William Somerset Maugham

Of Human Bondage

Of Human Bondage (1915) is a novel by W. Somerset Maugham. It is generally agreed to be his masterpiece and to be strongly autobiographical in nature, although Maugham stated, “This is a novel, not an autobiography, though much in it is autobiographical, more is pure invention.”Maugham, who had originally planned to call his novel Beauty from Ashes, finally settled on a title taken from a section of Spinoza's Ethics. The Modern Library ranked Of Human Bondage No. 66 on its list of the 100 best English-language novels of the 20th century.
882 páginas impresas

Opiniones

    daria zakharovacompartió su opiniónel año pasado
    👍Me gustó

    Sooo great book! Just loved it! I’m very great full to aquatinted this author! full of ups and downs, so realistic and emotional!
    Thank you!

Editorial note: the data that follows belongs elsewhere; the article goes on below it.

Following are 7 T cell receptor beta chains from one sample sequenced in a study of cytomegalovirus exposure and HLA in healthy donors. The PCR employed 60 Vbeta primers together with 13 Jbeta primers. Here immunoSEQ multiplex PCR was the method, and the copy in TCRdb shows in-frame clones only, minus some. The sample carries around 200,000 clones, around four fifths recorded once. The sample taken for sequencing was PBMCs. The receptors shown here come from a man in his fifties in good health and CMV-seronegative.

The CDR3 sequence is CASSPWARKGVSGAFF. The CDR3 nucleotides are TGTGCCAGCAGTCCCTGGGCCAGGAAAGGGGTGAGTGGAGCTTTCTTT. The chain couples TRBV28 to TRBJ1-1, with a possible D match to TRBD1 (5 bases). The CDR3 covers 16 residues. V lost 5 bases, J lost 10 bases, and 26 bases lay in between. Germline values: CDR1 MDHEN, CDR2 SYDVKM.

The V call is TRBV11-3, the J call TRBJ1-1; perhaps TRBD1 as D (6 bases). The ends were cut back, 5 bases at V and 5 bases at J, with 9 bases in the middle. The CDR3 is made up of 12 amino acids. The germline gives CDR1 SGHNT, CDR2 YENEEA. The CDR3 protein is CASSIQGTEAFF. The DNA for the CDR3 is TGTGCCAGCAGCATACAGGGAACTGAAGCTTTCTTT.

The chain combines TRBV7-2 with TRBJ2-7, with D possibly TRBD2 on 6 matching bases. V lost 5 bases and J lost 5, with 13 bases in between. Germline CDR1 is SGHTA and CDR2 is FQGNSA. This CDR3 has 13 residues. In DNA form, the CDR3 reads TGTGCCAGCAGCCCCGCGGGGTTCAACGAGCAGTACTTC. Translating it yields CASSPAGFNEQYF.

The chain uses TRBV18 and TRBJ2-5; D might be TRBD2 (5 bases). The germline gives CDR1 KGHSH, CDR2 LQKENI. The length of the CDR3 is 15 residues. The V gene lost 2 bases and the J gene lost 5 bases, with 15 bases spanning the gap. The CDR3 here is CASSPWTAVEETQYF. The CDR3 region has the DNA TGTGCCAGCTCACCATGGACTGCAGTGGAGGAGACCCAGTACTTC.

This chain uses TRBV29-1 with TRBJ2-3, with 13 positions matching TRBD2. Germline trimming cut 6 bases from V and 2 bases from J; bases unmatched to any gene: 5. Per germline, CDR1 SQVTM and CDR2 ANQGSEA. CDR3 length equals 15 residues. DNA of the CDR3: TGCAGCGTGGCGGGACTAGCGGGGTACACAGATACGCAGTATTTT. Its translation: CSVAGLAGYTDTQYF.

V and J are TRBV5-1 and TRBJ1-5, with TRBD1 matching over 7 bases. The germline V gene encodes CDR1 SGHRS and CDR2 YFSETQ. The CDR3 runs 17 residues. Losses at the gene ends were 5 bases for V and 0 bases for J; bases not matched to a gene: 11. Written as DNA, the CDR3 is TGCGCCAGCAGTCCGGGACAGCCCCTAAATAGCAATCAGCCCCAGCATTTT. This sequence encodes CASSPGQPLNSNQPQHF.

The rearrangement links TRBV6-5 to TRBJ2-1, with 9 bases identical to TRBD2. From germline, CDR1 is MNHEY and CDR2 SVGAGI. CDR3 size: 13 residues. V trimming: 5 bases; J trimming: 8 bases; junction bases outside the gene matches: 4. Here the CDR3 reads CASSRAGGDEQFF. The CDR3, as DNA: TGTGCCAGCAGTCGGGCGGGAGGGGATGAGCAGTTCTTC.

Вячеслав Вдовенкоcompartió su opiniónel año pasado
    👍Me gustó
    🔮Profundo
    💡He aprendido mucho
    🎯Justo en el blanco
    💞Romántico
    🚀Adictivo
    💧Prepárate para llorar

    Ma Lakcompartió su opiniónhace 2 años
    👍Me gustó

Citas

    amaksymovacompartió una citahace 7 años
    Insensibly he formed the most delightful habit in the world, the habit of reading: he did not know that thus he was providing himself with a refuge from all the distress of life
    enaycompartió una citahace 2 años
    don't think that women ought to sit down at table with men. It ruins conversation and I'm sure it's very bad for them. It puts ideas in their heads, and women are never at ease with themselves when they have ideas."
    Filippova Annacompartió una citahace 5 años
    He was a man who saw nothing for himself, but only through a literary atmosphere, and he was dangerous because he had deceived himself into sincerity. He honestly mistook his sensuality for romantic emotion, his vacillation for the artistic temperament, and his idleness for philosophic calm. His mind, vulgar in its effort at refinement, saw everything a little larger than life size, with the outlines blurred, in a golden mist of sentimentality. He lied and never knew that he lied, and when it was pointed out to him said that lies were beautiful. He was an idealist.

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